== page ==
Screw story, there are what, three? Boy meets girl, little tailor…


roy belmont 04.07.14 at 9:13 pm

Possibly unexpected fact of my aesthetic is liking to hear people talk about something I don’t know anything about. Even foreign language conversations, as long as there’s a reasonable metabolic okayness (not starving and having to negotiate indecipherable menus etc.). So fine great manga v. anime learning. But then, oh dear me:

Not in a tedious Hannibal Lecter way

Are we conversant, really, here?
Not the movies, the books.
Thomas Harris, author of, creates a villain, Verger, who lives just outside the Beltway in DC, fabulously wealthy, who literally drinks the tears of pre-puberty ghetto kids? Whose face Hannibal has hypno-convinced him at an earlier date, to surgically remove, because fun, and then cook it on the little french table-stove, with nice seasonings and sauce and, quite happily at the time, eat it? His own face?



Collin Street 04.07.14 at 9:53 pm

> And shojo is great!

Some of it, sure. Right now I’m reading something called “yurara no tsuki”, which fits so neatly into the “nerdy girl meets two boys, one of whom ignores her and the other gropes her all the time” setup with so little left over that it’s really not very interesting or even appealing at all.

OTOH, Kamisama kiss has the same basic setup, so it’s all in the execution. But a lot of execution is bad.

[same in the boy’s stuff: Love Hina manages to sell its core relationship because it shows exactly what the problems with it are and how the leads overcome them, but there’s an endless parade of super-gormless-lad-meets-tsunderella that follows. But, zenbu no kyuu-wari wa gomi na no desu yo~ [oniichan], as theodore sturgeon would say.]


Andrew Smith 04.07.14 at 11:54 pm

I read kiddie manga to my daughter in Japanese as a way to keep my reading practice up. So far it’s been 90% dragon ball, which she is into.

I will say that all imperial units have some connection to some human experience, which means that some of them are more natural than metric units. It’s one of the reasons that many metric cookbooks still use cups and teaspoons, and even “metric” pubs still use pints and schooners.


Niall McAuley 04.08.14 at 12:03 am

I don’t think I have read a better work of literature published since 2000 than Pluto

Wow, that is a strong claim. I don’t index stuff I read by date, so I couldn’t immediately say if any of my favourites are after 2000 – but a working backwards, yes:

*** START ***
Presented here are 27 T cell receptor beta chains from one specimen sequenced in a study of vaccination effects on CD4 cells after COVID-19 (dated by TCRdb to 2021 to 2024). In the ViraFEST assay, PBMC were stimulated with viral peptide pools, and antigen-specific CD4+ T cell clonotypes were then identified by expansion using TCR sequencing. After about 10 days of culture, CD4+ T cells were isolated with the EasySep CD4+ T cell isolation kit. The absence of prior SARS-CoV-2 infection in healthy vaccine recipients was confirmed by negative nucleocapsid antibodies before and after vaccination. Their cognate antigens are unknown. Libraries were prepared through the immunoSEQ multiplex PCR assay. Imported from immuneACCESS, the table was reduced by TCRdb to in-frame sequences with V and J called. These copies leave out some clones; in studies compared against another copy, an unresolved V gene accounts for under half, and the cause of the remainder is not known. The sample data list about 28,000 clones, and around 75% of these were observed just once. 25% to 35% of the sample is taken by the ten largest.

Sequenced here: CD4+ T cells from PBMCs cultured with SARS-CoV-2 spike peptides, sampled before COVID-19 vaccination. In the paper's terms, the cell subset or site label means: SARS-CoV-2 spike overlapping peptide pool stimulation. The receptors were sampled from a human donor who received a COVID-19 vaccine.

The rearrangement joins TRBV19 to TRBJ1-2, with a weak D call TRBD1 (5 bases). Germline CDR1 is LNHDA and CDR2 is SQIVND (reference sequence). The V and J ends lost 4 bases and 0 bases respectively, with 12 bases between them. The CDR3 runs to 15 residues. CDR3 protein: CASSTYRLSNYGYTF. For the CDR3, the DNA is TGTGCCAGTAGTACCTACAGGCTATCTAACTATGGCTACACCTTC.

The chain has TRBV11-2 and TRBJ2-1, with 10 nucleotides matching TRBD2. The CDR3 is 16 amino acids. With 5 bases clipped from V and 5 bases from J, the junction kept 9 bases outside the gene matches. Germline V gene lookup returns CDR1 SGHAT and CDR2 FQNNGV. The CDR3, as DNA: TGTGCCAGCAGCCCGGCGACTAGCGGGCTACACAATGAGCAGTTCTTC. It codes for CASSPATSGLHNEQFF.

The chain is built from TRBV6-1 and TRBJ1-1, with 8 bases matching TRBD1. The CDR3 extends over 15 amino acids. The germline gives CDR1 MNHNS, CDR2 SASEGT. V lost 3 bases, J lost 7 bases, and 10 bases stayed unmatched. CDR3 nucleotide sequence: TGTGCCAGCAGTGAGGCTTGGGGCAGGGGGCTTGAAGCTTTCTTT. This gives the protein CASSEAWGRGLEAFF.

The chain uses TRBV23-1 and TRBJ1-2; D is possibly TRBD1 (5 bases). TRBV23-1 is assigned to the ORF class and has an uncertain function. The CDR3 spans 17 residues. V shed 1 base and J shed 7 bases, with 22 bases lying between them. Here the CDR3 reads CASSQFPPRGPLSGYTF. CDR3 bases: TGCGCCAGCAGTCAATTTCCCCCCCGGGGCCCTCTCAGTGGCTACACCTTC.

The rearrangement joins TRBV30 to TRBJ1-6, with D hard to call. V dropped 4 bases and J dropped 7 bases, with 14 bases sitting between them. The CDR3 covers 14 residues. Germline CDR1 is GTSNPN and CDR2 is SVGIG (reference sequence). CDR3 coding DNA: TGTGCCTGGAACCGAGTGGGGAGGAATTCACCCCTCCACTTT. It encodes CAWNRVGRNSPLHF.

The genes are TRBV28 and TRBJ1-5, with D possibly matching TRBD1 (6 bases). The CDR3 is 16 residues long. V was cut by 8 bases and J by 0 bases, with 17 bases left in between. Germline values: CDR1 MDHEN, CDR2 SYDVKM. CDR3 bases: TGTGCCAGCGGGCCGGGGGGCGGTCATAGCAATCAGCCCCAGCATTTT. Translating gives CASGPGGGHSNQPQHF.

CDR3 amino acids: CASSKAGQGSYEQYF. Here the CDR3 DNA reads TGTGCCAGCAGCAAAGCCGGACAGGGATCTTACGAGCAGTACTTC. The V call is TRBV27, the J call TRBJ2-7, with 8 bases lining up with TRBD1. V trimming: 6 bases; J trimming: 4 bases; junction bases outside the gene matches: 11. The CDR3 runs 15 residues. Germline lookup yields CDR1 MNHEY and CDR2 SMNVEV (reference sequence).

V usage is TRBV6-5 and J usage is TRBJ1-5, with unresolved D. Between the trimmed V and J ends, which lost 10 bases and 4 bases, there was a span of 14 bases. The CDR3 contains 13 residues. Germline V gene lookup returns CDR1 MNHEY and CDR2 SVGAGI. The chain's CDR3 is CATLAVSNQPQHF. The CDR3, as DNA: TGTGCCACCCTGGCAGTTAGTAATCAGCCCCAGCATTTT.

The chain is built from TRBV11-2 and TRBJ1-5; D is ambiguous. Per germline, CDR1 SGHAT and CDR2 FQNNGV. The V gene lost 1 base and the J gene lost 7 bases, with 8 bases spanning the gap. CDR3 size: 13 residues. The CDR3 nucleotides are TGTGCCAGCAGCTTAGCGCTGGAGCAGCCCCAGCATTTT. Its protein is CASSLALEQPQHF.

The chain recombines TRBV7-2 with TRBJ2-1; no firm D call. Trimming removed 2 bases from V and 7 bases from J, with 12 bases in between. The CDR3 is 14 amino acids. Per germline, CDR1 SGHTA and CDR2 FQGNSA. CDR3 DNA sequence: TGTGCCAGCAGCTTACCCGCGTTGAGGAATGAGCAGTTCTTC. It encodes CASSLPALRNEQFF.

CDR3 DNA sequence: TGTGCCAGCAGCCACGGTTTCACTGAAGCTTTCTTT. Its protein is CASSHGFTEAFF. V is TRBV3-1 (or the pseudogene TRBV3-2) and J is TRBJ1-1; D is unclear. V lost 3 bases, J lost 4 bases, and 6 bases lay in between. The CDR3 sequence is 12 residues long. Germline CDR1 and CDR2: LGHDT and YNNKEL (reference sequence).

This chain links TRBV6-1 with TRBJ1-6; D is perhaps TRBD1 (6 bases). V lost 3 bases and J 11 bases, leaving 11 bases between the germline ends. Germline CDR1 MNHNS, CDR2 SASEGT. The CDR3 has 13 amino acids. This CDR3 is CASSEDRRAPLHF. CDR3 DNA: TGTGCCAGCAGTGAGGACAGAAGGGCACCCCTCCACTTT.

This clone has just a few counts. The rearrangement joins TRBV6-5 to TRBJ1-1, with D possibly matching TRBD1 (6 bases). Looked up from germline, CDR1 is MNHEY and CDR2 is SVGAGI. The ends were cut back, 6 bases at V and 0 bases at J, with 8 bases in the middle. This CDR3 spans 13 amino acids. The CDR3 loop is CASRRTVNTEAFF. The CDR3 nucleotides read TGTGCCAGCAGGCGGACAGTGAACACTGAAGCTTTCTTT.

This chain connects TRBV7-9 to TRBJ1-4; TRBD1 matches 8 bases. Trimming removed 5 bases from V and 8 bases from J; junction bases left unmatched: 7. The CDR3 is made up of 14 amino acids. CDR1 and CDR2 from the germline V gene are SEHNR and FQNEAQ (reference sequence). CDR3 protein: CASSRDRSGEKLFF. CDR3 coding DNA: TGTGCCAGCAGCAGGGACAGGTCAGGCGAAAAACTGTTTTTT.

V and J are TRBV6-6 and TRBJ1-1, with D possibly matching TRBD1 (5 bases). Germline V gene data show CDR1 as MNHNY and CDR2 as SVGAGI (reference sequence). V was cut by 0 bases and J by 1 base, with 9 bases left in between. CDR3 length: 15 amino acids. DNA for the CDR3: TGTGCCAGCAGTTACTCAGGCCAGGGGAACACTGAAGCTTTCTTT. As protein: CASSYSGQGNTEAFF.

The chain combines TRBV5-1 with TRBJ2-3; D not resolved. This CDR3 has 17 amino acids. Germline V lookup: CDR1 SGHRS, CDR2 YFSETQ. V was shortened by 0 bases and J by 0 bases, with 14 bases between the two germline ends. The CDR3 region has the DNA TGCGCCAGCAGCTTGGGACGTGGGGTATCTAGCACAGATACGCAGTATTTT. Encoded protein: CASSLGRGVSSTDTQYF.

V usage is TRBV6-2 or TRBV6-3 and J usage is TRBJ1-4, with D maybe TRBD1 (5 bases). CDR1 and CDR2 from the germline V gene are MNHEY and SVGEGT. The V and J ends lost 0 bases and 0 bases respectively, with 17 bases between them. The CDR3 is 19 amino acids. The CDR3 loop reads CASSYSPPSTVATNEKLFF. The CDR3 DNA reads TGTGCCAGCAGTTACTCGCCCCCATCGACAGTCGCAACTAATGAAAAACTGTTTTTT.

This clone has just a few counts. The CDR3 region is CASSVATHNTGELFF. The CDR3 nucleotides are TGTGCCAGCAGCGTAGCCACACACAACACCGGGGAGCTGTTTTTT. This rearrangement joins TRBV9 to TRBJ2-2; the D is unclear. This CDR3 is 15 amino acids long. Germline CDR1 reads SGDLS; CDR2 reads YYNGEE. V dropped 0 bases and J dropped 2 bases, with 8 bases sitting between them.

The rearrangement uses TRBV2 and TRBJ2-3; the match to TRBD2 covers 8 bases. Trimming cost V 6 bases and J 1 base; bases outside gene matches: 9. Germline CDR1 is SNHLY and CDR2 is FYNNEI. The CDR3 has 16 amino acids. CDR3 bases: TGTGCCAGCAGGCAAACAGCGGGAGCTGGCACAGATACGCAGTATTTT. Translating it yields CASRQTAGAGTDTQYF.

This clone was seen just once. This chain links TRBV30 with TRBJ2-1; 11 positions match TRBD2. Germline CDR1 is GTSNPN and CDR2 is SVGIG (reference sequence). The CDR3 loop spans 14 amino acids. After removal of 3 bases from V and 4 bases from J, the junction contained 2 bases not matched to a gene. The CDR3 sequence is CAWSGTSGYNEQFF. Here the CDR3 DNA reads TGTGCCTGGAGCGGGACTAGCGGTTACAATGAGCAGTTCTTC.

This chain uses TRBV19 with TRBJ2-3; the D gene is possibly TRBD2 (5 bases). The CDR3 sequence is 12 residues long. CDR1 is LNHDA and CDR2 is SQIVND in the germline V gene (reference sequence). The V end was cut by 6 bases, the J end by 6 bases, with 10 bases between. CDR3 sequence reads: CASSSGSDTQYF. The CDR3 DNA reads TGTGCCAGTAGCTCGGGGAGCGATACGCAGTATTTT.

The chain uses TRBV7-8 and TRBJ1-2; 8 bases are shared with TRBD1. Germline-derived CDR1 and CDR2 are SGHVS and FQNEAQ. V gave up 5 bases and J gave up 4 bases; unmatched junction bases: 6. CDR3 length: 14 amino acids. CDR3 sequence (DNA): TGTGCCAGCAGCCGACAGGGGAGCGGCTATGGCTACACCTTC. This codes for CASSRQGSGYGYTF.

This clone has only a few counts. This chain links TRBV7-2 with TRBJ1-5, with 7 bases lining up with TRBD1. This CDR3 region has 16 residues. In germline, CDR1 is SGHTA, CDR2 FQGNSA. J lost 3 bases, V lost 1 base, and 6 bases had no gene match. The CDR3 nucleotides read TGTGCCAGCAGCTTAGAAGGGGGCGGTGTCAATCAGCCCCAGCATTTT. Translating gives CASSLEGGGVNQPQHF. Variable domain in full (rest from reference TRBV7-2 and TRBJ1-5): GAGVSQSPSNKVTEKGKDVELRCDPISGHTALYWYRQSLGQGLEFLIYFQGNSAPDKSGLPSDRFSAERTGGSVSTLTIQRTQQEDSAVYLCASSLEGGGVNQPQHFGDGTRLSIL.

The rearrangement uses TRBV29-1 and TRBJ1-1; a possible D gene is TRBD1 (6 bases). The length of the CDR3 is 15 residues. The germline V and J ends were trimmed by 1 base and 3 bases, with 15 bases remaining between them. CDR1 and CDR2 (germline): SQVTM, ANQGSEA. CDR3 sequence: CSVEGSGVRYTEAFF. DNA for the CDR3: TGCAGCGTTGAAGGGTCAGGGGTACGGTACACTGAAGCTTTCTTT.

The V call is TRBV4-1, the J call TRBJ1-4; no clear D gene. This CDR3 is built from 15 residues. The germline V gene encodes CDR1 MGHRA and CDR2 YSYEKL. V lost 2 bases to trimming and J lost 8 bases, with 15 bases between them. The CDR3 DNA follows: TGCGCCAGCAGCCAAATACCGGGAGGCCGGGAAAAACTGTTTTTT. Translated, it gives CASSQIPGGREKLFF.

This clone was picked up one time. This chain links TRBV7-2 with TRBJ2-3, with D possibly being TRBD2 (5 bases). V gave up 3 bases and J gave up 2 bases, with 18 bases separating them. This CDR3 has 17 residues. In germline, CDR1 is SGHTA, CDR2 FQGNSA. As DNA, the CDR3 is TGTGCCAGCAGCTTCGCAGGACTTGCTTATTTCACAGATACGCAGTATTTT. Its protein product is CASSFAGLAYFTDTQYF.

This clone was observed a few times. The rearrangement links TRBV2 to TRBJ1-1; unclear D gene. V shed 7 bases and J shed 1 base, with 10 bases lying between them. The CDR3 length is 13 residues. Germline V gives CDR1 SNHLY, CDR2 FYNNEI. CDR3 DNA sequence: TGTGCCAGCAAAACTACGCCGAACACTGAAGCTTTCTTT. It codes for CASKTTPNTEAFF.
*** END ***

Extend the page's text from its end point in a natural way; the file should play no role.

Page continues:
Jonathan Strange & Mr Norrell 2004
The Scar 2003

The Book of the Short Sun might squeak in 1999-2001.

I think this is more a reflection on my reading habits than anything else, not very literary. My most recent favourite is not literary at all, it’s The Martian by Andy Weir, which is a kind of Arthur Clarke/Stephen Baxter novel by someone with a sense of humour.


Alan White 04.08.14 at 1:38 am

This thread is a semantic kaleidoscope to me. Dazzling, fascinating, but I can’t get a handle on what the gell is going on. And I mean “gell”.


PJW 04.08.14 at 2:24 am

The bit about the airplane and the eyes is very nice indeed.


Chris 04.08.14 at 2:34 am

(Facebook Conversation with 17 y.o. son…Manga Fan..Japanophile…Currently into the boxing genre)

Dad:Check out this article on this blog I read

Son:She has horrible taste in manga

Son:>Black Butler


Son:>Shoujo manga at all
(Aside to Belle–I think the >signs mean something..not good)

Dad:some kinda academic

Dad:she is funny though and has kinda cool taste in music

Dad:lives in thailand i believe



Son:but she has horrible taste in manga and must therefore be by extension a horrible person


Dad:seems legit

Belle–I got a good laugh outta him tonight..thanks!


Belle Waring 04.08.14 at 3:00 am

13: see, I was confused about that; that’s why the song is about Ameratsu. But then one of my favorite manga wrote me a long pointlessly false note? In which they meant to explain, what exactly, the fuckers?


Belle Waring 04.08.14 at 3:08 am

OK, hm, fine, Ameratsu is the sister, fine Tsukuyomi is the asshole brother husband Ouranos, Susanoh-oh the other asshole brother who gets kicked out of heaven for being a PITA but redeems himself by killing the 8-headed serpent with an important sword nicked in the process (and used in my manga to kill someone else, on loan to the war kami) but luckily finds a sword in the body of the snake as well, grass-cutter, OK fine I knew about this part.


Belle Waring 04.08.14 at 3:14 am

roy belmont: that second is a very memorable book in its way, but tedious because the means of shock are…manufactured. It’s also poorly written and kinda racist. The paper with which Lecter impresses everyone and is universally acclaimed the candidate out of nowhere who is put in charge of the papers of Dante in his museum in Florence is laughably juvenile. Also, is this how elite Italian institutions work? I THINK NOT. I don’t mean to imply elite Italian organizations are unusually prone to intrigue, gossip and insider scheming. I think even small fruit-sellers are the same, probably; I just don’t know as much about them. However I’ll retract tedious? I dunno. OK retracted. Um, “needling and irritating.”